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Full-Text Articles in Physics

Fabrication Of Nanoscale Columnar Diodes By Glancing Angle Deposition, Jacob D. Weightman May 2020

Fabrication Of Nanoscale Columnar Diodes By Glancing Angle Deposition, Jacob D. Weightman

Macalester Journal of Physics and Astronomy

Glancing angle deposition (GLAD) is a process in which thin films are deposited onto a substrate with obliquely incident vapor together with precisely controlled azimuthal substrate rotation. Ballistic shadowing effects due to the oblique incidence produce nanoscale structures, and a variety of feature shapes, including tilted columns, helices, and vertical columns can be achieved by varying the azimuthal rotation during the deposition process. Due to this control of morphology and the compatibility of the process with a wide variety of materials, GLAD films have found applications in a variety of fields including sensing, photonics, photovoltaics, and catalysis, where they are ...


Influence Of Mn Concentration On Magnetic Topological Insulator Mnxbi2−Xte3 Thin-Film Hall-Effect Sensor, Ravi L. Hadimani, S. Gupta, S. M. Harstad, Vitalij K. Pecharsky, David C. Jiles Nov 2015

Influence Of Mn Concentration On Magnetic Topological Insulator Mnxbi2−Xte3 Thin-Film Hall-Effect Sensor, Ravi L. Hadimani, S. Gupta, S. M. Harstad, Vitalij K. Pecharsky, David C. Jiles

Ames Laboratory Publications

Hall-effect (HE) sensors based on high-quality Mn-doped Bi2Te3 topological insulator (TI) thin films have been systematically studied in this paper. Improvement of Hall sensitivity is found after doping the magnetic element Mn into Bi2Te3. The sensors with low Mn concentrations, MnxBi2-xTe3, x = 0.01 and 0.08 show the linear behavior of Hall resistance with sensitivity about 5 Ω/T. And their Hall sensitivity shows weak dependence on temperature. For sensors with high Mn concentration (x = 0.23), the Hall resistance with respect to magnetic field shows a hysteretic behavior. Moreover, its sensitivity shows almost eight times as high as ...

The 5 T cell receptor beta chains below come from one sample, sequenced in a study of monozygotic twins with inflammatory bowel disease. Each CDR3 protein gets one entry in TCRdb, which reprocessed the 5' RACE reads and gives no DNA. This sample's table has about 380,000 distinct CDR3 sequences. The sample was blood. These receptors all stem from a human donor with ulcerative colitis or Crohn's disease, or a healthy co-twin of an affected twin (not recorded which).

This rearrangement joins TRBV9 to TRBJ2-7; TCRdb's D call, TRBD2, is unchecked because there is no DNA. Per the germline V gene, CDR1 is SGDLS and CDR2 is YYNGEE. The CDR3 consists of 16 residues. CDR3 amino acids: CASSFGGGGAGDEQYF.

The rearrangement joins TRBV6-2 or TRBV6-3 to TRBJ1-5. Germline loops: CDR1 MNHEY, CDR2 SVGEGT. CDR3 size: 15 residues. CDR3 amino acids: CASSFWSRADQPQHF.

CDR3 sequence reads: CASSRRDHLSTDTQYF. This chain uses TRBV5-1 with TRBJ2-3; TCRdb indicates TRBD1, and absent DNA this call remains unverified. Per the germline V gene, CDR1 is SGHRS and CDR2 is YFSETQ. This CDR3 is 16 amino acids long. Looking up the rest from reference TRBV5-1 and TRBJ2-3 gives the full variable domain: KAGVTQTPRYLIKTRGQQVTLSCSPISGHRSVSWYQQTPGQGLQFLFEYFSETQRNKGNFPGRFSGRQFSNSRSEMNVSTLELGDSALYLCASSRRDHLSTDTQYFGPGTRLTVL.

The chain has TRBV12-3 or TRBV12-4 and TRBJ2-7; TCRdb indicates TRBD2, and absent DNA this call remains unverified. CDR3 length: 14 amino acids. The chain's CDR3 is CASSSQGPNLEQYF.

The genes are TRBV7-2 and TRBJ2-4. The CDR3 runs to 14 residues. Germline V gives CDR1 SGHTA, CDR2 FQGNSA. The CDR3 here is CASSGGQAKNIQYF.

Engineering The Ground State Of Complex Oxides, Derek Joseph Meyers Jul 2015

Engineering The Ground State Of Complex Oxides, Derek Joseph Meyers

Theses and Dissertations

Transition metal oxides featuring strong electron-electron interactions have been at the forefront of condensed matter physics research in the past few decades due to the myriad of novel and exciting phases derived from their competing interactions. Beyond their numerous intriguing properties displayed in the bulk they have also shown to be quite susceptible to externally applied perturbation in various forms. The dominant theme of this work is the exploration of three emerging methods for engineering the ground states of these materials to access both their applicability and their deficiencies.

The first of the three methods involves a relatively new set ...


Maximum Screening Fields Of Superconducting Multilayer Structures, Alex Gurevich Jan 2015

Maximum Screening Fields Of Superconducting Multilayer Structures, Alex Gurevich

Physics Faculty Publications